Astronauts finish station work for European lab
By Erwin Seba
HOUSTON (Reuters) - Astronauts spent seven hours in space on Saturday to finish preparing the International Space Station for its next addition -- Europe's first permanent space laboratory.
Station commander Peggy Whitson and flight engineer Dan Tani kept the orbital outpost on schedule to meet NASA's ambitious goal of completing construction by 2010, when the U.S. space shuttle fleet is due to retire.
The Columbus laboratory sits in the cargo bay of space shuttle Atlantis, which is on a Florida launch pad and set to lift off on December 6.
Tethered to the station, Whitson and Tani spent much of their time passing the second of two 300-pound (136-kg), 18.5-foot (5.6-metre) pallets "like a high-tech baton in a relay race" to its new position, a spokesman for the U.S. space agency said.
The pallet routes coolant lines to the station's Harmony module to which the Columbus lab will be connected in December. Japan's Kibo Experiments Module is set to be attached to Harmony in February.
Saturday's excursion 215 miles above Earth was the second spacewalk this week to connect Harmony to electrical, cooling and data systems aboard the station. Whitson and Tani relayed the first pallet into position on Tuesday.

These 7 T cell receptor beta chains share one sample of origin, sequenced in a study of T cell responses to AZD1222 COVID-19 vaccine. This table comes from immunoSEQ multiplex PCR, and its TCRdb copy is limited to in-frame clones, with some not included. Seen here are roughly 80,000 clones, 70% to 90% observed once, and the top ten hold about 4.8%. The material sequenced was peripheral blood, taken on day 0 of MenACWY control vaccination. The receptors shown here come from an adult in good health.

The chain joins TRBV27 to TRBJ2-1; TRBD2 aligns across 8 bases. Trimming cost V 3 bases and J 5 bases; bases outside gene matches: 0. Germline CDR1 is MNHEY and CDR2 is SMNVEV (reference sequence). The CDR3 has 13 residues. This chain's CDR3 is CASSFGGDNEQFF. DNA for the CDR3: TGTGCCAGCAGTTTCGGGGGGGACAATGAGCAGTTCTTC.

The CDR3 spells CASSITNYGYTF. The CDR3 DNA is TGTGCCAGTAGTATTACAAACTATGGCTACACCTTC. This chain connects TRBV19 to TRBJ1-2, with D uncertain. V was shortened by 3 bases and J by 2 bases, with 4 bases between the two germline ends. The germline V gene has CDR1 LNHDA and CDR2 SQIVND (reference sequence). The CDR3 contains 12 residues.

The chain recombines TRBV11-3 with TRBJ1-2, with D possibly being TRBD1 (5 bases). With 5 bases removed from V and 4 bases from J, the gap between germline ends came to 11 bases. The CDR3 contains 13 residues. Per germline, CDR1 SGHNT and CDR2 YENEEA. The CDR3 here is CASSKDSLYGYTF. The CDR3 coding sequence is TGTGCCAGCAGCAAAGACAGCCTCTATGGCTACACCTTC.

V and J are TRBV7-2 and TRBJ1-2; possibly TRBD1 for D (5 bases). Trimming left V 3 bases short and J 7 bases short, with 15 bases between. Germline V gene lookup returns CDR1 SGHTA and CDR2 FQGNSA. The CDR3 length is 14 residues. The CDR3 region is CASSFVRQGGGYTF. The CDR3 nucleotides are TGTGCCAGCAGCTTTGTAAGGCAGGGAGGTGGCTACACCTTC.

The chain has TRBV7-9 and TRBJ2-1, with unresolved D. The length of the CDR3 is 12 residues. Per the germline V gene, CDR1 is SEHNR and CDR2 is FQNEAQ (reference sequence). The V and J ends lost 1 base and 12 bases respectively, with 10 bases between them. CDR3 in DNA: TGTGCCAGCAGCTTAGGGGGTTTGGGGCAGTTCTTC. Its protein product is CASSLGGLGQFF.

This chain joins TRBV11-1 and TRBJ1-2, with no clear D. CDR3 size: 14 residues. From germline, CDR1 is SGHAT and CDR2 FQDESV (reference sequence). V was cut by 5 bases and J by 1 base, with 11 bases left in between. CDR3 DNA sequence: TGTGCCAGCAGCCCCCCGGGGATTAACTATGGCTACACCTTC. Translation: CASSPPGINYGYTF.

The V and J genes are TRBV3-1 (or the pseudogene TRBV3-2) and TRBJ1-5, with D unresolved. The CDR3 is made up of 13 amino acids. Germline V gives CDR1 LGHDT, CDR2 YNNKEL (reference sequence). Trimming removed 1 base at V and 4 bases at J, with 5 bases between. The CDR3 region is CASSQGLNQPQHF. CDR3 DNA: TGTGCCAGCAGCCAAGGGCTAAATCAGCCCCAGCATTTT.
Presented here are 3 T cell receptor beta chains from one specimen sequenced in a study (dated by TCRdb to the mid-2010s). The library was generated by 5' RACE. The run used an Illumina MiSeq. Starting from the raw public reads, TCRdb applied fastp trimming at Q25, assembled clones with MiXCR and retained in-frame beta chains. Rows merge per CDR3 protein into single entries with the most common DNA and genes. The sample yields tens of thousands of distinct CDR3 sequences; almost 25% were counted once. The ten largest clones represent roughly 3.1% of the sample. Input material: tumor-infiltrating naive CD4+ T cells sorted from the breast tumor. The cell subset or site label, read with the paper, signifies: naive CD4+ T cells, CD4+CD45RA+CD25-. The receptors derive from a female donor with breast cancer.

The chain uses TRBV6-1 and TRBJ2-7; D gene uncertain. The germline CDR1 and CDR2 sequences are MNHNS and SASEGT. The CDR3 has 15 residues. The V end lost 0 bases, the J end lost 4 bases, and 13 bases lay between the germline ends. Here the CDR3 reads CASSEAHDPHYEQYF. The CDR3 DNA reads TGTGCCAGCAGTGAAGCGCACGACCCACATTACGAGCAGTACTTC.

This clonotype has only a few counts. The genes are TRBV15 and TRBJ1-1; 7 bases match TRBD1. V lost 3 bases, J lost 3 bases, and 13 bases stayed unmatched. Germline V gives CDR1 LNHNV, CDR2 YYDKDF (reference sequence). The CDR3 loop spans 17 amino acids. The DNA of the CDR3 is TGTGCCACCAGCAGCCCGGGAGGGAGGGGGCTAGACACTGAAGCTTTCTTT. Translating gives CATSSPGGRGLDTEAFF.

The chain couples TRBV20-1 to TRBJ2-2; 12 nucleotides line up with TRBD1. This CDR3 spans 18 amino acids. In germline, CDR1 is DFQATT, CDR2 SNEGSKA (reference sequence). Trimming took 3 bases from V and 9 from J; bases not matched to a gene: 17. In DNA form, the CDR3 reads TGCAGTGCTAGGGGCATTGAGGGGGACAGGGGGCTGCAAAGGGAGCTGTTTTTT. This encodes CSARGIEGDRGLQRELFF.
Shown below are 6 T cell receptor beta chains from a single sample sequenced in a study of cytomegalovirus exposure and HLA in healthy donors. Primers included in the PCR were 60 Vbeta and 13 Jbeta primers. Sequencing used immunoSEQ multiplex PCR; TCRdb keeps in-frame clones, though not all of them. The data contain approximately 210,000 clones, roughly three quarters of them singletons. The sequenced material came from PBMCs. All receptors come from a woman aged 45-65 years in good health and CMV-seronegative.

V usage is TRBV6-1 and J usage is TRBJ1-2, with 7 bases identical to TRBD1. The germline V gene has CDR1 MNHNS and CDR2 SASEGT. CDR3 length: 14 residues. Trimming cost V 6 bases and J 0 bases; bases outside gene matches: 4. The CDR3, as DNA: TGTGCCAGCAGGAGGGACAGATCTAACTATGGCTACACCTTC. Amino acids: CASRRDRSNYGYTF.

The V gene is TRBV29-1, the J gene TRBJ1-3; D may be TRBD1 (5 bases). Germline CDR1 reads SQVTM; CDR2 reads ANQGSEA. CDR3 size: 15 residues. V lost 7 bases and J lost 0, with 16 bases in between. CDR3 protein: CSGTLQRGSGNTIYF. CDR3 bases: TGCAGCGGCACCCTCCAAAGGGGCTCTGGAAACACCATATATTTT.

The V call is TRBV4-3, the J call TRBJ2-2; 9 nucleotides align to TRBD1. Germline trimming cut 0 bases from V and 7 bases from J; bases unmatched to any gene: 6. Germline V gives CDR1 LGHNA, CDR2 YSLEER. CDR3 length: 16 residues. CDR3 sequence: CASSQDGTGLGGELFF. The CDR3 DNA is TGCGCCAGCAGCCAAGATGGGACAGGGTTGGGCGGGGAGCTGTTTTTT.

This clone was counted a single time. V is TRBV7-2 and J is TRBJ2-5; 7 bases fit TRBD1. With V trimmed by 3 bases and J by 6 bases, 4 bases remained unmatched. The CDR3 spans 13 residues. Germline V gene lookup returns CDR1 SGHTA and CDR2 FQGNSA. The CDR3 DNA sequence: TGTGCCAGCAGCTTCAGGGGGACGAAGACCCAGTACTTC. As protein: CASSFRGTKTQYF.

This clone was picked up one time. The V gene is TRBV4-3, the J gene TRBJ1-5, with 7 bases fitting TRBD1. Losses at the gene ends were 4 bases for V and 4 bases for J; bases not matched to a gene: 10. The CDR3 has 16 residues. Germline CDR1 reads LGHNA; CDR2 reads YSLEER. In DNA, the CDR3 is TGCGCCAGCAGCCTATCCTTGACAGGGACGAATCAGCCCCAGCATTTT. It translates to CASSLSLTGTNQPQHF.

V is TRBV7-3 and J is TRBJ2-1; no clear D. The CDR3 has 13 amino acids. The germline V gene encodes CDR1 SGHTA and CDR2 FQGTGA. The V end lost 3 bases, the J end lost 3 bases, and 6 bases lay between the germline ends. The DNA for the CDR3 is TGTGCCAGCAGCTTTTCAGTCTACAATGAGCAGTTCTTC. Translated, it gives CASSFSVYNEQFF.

Ground controllers told Whitson and Tani coolant was flowing into Harmony about an hour after they completed the connections.
"We couldn't be more pleased to have a good install(ation) of Harmony," Tani said.
Tani and Whitson also carried out an inspection of a balky rotating joint that turns one of the 240-foot (73-metre) solar power wings on the station for best alignment with the sun.
Earlier this month, astronauts found what appeared to be metal filings in the joint that was preventing it from operating efficiently.
Tani said he saw some damage to parts of the joint and took pictures for NASA engineers to study.
"It sure looks like metal-to-metal damage," he said.
Cosmonaut Yuri Malenchenko, who remained inside the station while Whitson and Tani worked outside, may join Whitson in a spacewalk to repair the joint for the solar power wing after Atlantis shows up next month.
(Editing by Xavier Briand)